Thailand’s cruel tiger entertainment industry continues to grow

28 July 2017

Exposing the cruel side of tiger selfies

A year after the scandalous Tiger Temple was shut down, Thailand shows no sign of abandoning cruel tiger entertainment venues with the opening of Tiger Park in Pattaya.

Thailand is a hotspot for tiger tourism – attractions are widely promoted by travel companies and online travel sites for tourists to get up close and personal with a captive tiger for a ‘once in a life-time’ encounter.

Although the Tiger Park claims to be a safe natural environment for animals, tigers cannot comfortably live there because they belong in the wild, not in captivity.

Tigers at these types of venues are taken from their caged mothers at a young age, held in captivity and chained or kept in tiny cages just to entertain tourists.

Petting, feeding and taking selfies with a wild animal is a far cry from their natural life. But once tigers are born into the entertainment industry, they can’t be released into the wild anymore.

Dr. Jan Schmidt-Burbach, senior wildlife advisor at World Animal Protection said:

“We’re outraged that another cruel tiger venue has opened. The Thai authorities must take action and stop these cruel wildlife entertainment venues opening and prevent more tigers being bred in these facilities.”

 “Tigers at these types of venues are not living in an appropriate environment -- they are chained or held in tiny cages just to entertain tourists.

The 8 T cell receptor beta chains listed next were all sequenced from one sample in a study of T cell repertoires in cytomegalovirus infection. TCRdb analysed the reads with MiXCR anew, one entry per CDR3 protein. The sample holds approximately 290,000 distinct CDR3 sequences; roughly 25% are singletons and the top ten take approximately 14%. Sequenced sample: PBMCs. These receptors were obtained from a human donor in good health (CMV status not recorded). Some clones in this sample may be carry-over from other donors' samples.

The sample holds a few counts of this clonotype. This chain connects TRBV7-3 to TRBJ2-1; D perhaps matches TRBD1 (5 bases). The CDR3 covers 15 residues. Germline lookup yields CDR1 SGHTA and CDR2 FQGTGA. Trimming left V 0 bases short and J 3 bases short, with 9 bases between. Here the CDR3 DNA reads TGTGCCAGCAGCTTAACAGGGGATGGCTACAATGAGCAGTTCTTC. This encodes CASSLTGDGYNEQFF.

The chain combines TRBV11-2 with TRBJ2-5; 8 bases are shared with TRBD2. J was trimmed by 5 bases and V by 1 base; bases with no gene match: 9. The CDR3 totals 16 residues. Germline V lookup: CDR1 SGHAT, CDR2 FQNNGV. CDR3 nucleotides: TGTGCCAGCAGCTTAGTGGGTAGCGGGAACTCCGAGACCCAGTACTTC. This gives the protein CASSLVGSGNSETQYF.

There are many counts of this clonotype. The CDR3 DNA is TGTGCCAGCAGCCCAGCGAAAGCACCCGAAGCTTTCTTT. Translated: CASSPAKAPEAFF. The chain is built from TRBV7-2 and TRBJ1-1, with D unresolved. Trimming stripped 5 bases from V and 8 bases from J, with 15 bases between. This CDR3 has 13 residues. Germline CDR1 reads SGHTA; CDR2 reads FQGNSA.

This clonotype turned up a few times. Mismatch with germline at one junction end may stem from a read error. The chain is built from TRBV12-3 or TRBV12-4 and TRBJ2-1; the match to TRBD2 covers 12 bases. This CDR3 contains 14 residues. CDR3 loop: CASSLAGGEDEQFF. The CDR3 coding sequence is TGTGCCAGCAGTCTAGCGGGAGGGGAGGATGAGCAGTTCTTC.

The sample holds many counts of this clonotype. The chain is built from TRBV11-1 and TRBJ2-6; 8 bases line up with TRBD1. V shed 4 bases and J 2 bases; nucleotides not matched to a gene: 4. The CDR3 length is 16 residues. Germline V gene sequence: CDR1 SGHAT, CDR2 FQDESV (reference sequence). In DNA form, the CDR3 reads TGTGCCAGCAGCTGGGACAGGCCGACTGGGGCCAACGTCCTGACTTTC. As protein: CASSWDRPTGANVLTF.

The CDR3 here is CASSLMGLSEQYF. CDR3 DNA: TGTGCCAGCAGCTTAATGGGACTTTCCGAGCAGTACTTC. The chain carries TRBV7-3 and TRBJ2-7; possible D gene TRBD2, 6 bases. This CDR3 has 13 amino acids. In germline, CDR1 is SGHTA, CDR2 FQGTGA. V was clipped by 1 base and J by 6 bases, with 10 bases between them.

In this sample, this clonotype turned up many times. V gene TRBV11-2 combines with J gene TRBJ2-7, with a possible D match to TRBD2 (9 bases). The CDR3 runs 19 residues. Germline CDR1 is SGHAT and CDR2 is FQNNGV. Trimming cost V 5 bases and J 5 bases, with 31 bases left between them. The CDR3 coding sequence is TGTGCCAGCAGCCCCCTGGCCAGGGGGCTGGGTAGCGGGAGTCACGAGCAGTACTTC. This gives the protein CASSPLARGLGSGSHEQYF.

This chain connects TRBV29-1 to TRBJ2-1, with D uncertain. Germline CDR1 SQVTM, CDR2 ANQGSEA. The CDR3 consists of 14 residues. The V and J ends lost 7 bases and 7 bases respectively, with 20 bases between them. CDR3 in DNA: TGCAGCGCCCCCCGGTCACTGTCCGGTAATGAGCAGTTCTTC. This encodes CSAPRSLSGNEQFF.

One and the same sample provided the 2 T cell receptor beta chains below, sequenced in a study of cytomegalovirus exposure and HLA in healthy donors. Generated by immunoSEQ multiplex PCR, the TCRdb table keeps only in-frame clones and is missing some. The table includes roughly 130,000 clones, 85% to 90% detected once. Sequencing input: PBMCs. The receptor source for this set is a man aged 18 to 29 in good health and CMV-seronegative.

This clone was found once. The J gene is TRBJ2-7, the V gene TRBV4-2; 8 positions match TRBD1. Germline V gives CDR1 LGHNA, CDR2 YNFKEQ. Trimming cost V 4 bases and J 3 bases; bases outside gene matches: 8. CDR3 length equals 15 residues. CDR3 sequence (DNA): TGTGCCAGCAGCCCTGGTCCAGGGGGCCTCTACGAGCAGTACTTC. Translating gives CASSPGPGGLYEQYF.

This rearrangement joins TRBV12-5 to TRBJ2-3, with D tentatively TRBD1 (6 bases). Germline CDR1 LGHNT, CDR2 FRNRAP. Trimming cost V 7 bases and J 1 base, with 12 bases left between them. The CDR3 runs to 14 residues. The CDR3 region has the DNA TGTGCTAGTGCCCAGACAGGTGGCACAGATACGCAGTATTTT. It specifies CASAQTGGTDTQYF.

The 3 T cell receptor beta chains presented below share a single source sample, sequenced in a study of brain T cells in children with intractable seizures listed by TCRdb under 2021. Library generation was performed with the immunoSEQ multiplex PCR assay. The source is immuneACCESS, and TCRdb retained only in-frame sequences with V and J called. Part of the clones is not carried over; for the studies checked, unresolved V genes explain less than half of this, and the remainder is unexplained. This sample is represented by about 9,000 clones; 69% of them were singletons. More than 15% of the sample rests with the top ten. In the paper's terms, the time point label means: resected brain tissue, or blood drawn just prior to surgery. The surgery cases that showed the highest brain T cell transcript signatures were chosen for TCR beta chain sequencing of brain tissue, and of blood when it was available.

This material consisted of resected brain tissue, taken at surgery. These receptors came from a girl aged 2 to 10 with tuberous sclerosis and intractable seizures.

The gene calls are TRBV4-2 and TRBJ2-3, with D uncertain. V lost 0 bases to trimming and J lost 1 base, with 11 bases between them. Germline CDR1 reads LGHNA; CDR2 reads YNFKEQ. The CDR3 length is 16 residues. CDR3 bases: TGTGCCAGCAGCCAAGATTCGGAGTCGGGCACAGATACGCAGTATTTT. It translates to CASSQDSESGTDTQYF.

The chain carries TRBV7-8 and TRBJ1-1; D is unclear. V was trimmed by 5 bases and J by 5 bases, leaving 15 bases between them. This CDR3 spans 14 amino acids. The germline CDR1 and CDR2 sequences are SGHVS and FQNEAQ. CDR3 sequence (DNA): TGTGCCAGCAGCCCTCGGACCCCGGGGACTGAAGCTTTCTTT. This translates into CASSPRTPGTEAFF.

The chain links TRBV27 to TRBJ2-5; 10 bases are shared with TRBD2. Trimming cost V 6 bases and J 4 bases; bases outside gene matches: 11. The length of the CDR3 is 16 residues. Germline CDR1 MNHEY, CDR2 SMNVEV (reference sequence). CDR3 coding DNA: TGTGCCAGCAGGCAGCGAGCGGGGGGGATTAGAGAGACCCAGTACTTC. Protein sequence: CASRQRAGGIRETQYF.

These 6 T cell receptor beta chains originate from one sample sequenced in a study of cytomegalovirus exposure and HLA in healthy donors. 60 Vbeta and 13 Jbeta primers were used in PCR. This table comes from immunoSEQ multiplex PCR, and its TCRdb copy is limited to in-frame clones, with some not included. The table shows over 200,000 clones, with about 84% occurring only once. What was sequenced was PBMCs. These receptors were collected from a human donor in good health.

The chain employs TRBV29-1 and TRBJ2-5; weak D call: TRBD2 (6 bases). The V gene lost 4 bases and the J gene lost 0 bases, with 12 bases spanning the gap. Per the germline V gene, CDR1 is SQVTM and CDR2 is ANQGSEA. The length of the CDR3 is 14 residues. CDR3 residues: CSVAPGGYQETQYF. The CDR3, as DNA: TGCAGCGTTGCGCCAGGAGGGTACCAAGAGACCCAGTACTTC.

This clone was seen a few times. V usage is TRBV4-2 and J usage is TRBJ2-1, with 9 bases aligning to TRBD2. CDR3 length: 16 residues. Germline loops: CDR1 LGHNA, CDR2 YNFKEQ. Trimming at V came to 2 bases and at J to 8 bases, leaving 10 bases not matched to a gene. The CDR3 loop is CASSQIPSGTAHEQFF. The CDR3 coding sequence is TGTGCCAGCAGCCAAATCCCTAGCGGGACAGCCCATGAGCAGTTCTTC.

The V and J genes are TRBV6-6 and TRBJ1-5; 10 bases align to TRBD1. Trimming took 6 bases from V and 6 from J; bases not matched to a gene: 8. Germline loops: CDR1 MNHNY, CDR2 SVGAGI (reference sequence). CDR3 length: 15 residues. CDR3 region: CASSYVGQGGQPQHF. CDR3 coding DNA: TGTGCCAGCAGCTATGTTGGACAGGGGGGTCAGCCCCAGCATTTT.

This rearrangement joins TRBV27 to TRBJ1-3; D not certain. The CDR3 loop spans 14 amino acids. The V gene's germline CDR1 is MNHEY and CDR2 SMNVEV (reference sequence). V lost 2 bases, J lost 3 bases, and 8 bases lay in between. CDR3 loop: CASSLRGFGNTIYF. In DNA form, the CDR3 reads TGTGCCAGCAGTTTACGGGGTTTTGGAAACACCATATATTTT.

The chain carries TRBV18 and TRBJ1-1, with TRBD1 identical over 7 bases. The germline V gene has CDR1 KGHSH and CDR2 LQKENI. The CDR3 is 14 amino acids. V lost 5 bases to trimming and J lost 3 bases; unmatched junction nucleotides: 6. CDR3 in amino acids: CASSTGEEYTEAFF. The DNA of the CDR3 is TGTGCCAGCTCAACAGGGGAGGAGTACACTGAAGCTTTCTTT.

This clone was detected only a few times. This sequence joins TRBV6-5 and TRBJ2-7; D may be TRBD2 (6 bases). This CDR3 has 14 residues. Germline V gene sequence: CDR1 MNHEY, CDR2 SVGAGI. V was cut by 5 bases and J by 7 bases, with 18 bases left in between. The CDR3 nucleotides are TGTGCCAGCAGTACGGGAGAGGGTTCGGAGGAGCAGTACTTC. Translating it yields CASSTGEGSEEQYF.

“We continue to urge the Thai government and embassies to take a closer look and protect tigers from any harm.”

World Animal Protection is also asking the government to implement the CITES (the Convention on International Trade in Endangered Species of Wild Fauna and Flora) decision that tiger farming should be phased out and tigers should not be bred for trade, including domestic trade, in their parts and products.

Last year, we released an investigative report presenting the first comprehensive analysis of the tiger entertainment industry in Thailand.

It highlights the role of governments, the travel industry, and tourists globally in protecting tigers from unimaginable suffering.

"There has been an alarming 33 percent increase in the number of captive tigers at entertainment venues in Thailand in the last five years. It will continue to rise unless we as tourists say NO to visiting these venues and the government takes action," said Dr. Schmidt-Burbach.

Ahead of International Tiger Day, you can help end demand for cruel wildlife attractions like tiger selfies and tiger cub feeds by pledging to be an animal friendly traveller.

Petting, feeding and taking selfies with a wild animal is a far cry from their natural life.

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